Young learners need to explore technology. The technology needs to be in their hands, where they are the ones navigating and manipulating various features in apps, websites, etc. So, just how does that happen with the kids?
If you give a kid a device, they will poke at it, push buttons, click on things with no fear. They are not afraid to explore and are ready to learn new things they CAN do with technology. Digital literacy involves a person’s ability to use technology tools to perform tasks effectively in a digital environment. The kids need to learn how to use technology tools so they can create, communicate, and collaborate on ideas! I strongly feel that it is important that young learners know how to “read” icons. Just as people know the light colors on a traffic signal and what they mean, the kids need to know that icons are buttons on a device and they have “jobs” to do when you click on them. Below are visuals that I have pointed out to the kids along their digital learning journey.
Link to Slides: christinepinto.com/digitalterms
When introducing these visuals or icons for the first time, I do not pull up these Slides and teach the terms like it’s a vocabulary lesson; I show them “live time.” I zoom in on a current screen (CTRL and +) to blow up a web page to point things out and the kids can see icons in their natural setting. For things that are in a browser that cannot be zoomed in, like the refresh icon, I point out to the kids in a small group or an individual basis depending on the situation.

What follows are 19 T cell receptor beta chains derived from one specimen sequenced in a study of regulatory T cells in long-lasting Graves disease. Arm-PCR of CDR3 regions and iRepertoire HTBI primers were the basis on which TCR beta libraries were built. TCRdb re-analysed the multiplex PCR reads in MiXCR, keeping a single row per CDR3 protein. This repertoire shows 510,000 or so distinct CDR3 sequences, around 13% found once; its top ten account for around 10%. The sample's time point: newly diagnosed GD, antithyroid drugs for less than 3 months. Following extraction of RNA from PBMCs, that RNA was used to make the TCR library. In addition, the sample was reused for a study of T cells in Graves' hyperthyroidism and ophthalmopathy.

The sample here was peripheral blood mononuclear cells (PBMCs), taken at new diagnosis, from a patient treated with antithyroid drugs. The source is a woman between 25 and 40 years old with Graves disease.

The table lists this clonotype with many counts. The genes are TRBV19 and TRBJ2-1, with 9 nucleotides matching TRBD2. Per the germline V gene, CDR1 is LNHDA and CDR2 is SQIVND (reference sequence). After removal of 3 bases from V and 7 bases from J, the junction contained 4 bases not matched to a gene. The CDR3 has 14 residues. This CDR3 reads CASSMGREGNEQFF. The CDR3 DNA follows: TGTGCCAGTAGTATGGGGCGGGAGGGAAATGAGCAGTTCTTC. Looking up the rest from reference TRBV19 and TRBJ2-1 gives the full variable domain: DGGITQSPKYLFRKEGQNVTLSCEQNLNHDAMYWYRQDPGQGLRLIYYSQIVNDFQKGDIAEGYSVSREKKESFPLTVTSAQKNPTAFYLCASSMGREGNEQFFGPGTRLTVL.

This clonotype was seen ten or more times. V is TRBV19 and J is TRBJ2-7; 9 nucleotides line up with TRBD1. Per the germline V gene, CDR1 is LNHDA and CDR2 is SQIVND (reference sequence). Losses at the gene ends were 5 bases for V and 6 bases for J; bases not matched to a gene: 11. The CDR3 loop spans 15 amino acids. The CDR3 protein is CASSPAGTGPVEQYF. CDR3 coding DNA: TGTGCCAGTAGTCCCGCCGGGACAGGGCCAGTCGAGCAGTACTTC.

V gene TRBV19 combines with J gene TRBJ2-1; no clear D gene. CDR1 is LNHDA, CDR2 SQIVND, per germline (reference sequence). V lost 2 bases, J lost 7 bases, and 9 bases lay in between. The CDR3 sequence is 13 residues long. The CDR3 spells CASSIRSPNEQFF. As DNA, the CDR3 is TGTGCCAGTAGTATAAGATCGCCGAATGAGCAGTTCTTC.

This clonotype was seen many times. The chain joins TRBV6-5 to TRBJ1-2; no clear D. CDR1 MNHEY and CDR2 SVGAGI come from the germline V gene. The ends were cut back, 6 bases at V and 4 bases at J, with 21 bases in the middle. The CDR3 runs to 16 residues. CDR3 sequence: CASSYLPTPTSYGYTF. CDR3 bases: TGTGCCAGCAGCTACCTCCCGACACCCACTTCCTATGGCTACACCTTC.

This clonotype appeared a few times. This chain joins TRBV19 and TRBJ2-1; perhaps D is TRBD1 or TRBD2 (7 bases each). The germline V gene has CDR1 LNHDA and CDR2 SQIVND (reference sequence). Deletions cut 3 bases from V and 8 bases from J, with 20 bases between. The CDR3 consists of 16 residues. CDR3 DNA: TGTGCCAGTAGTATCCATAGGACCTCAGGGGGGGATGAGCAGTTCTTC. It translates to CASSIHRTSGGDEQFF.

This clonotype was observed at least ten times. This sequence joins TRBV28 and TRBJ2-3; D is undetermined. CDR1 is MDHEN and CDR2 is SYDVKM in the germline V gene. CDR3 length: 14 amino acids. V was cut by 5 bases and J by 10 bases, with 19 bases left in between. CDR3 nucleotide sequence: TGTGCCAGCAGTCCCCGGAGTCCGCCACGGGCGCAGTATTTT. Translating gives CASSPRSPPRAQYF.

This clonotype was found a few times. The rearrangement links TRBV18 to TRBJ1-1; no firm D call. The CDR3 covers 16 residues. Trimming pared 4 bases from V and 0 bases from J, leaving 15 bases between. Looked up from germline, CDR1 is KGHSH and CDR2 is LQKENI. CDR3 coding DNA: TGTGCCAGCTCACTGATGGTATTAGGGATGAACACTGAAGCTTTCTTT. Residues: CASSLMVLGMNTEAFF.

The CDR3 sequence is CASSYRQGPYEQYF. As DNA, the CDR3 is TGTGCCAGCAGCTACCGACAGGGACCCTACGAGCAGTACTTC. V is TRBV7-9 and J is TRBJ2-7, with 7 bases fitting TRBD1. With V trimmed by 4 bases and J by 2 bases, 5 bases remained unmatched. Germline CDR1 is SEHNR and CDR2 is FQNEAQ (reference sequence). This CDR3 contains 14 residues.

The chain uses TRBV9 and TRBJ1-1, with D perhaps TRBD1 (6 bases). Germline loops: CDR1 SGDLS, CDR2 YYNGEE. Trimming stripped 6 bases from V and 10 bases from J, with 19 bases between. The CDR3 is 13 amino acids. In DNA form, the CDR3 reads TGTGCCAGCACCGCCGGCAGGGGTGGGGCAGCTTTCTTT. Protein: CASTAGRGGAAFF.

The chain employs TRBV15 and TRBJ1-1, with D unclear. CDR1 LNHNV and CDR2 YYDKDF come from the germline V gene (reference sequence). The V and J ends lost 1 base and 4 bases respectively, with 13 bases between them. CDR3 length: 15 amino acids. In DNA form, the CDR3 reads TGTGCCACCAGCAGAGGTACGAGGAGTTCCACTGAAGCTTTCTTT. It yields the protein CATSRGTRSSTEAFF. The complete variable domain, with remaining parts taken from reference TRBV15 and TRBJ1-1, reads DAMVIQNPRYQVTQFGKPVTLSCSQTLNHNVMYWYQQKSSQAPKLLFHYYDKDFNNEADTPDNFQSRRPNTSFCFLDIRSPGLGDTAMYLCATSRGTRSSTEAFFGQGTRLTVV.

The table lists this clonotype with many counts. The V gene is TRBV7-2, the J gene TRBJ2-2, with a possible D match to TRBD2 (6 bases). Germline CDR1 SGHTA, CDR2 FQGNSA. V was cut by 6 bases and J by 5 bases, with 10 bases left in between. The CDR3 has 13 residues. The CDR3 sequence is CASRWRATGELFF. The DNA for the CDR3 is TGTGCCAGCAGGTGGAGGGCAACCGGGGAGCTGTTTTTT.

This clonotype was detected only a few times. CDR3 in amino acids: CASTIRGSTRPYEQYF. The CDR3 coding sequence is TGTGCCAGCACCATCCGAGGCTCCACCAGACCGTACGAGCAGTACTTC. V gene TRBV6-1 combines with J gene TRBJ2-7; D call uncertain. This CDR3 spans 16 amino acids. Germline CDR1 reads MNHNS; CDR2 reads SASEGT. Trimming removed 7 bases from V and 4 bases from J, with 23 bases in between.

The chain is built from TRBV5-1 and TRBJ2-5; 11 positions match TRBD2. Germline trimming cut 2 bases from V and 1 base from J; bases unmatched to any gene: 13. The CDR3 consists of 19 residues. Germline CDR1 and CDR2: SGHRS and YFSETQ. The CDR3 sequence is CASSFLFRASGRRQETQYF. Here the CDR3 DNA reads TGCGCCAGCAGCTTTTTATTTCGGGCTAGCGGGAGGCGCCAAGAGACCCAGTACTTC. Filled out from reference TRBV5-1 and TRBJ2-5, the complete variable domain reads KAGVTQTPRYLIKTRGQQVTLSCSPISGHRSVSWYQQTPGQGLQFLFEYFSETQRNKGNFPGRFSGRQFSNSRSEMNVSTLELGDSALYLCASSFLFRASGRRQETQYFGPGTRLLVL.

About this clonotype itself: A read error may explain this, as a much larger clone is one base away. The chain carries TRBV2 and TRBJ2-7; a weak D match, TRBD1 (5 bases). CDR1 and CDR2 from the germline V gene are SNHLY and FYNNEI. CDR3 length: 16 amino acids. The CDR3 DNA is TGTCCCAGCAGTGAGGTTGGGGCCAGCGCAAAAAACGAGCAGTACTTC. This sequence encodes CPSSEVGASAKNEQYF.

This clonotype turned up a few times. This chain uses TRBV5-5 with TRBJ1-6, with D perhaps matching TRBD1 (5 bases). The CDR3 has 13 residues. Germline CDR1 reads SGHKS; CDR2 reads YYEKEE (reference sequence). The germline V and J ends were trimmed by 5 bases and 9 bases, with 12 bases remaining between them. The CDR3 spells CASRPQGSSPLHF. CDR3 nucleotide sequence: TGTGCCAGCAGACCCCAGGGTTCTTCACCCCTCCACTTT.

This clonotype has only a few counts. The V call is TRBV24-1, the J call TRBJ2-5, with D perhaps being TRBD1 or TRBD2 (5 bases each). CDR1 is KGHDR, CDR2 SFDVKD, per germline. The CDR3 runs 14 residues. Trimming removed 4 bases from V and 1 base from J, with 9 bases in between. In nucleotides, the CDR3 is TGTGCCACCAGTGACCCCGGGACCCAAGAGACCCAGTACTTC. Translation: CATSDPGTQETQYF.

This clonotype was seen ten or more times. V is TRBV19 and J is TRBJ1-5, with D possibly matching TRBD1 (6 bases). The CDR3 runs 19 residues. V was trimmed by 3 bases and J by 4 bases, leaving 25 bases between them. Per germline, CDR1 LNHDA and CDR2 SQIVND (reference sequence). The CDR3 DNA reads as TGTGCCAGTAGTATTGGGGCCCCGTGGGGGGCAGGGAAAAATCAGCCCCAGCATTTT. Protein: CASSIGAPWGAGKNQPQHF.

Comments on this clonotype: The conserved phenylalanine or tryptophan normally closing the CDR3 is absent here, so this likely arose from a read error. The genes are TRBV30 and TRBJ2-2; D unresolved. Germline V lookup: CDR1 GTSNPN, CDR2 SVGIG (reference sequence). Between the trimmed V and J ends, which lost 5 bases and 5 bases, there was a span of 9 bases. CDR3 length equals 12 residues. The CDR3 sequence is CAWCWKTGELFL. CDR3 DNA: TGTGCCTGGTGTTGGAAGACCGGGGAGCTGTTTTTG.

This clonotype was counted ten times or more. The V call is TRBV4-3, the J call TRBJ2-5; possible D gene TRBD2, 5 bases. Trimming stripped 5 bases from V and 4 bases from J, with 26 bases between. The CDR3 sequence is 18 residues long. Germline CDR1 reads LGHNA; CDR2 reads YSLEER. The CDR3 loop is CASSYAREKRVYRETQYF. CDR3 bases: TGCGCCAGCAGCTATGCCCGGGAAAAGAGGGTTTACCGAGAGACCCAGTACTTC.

I am writing this in December, and at this point in the school year many of my students are remembering what the various cursors and icons symbolize. If anything, they will need a brief reminder, so I can just pull up these Slides and quickly spiral through these Slides with visuals they will come into contact with for a given activity.
I Don’t Teach Tech in Isolation
When I integrate technology with my kindergartners it is to give my them a different learning experience. There is ALWAYS a purpose or content tie with our digital activities. It might be obvious, but we WOULD NOT give students “tech drills.” We WOULD NOT give them images and teach them to select the image, look for the double arrow head, and shrink it. Instead the kids WOULD insert a picture and understand they need to select the image to resize it so they can see a sentence on a Slide or so they can add more content to the Slide.
It’s important that we take that idea of ditching the drills and apply it to other applications in our teaching. We would not want our kids to write new words 5 times each to learn the spelling of the words. Instead we would want the kids to have practice seeing the words in context and be able to identify the words, or have the kids apply the words in writing. We definitively need to be thoughtful in the design of our lessons and so the kids can have meaningful learning experiences.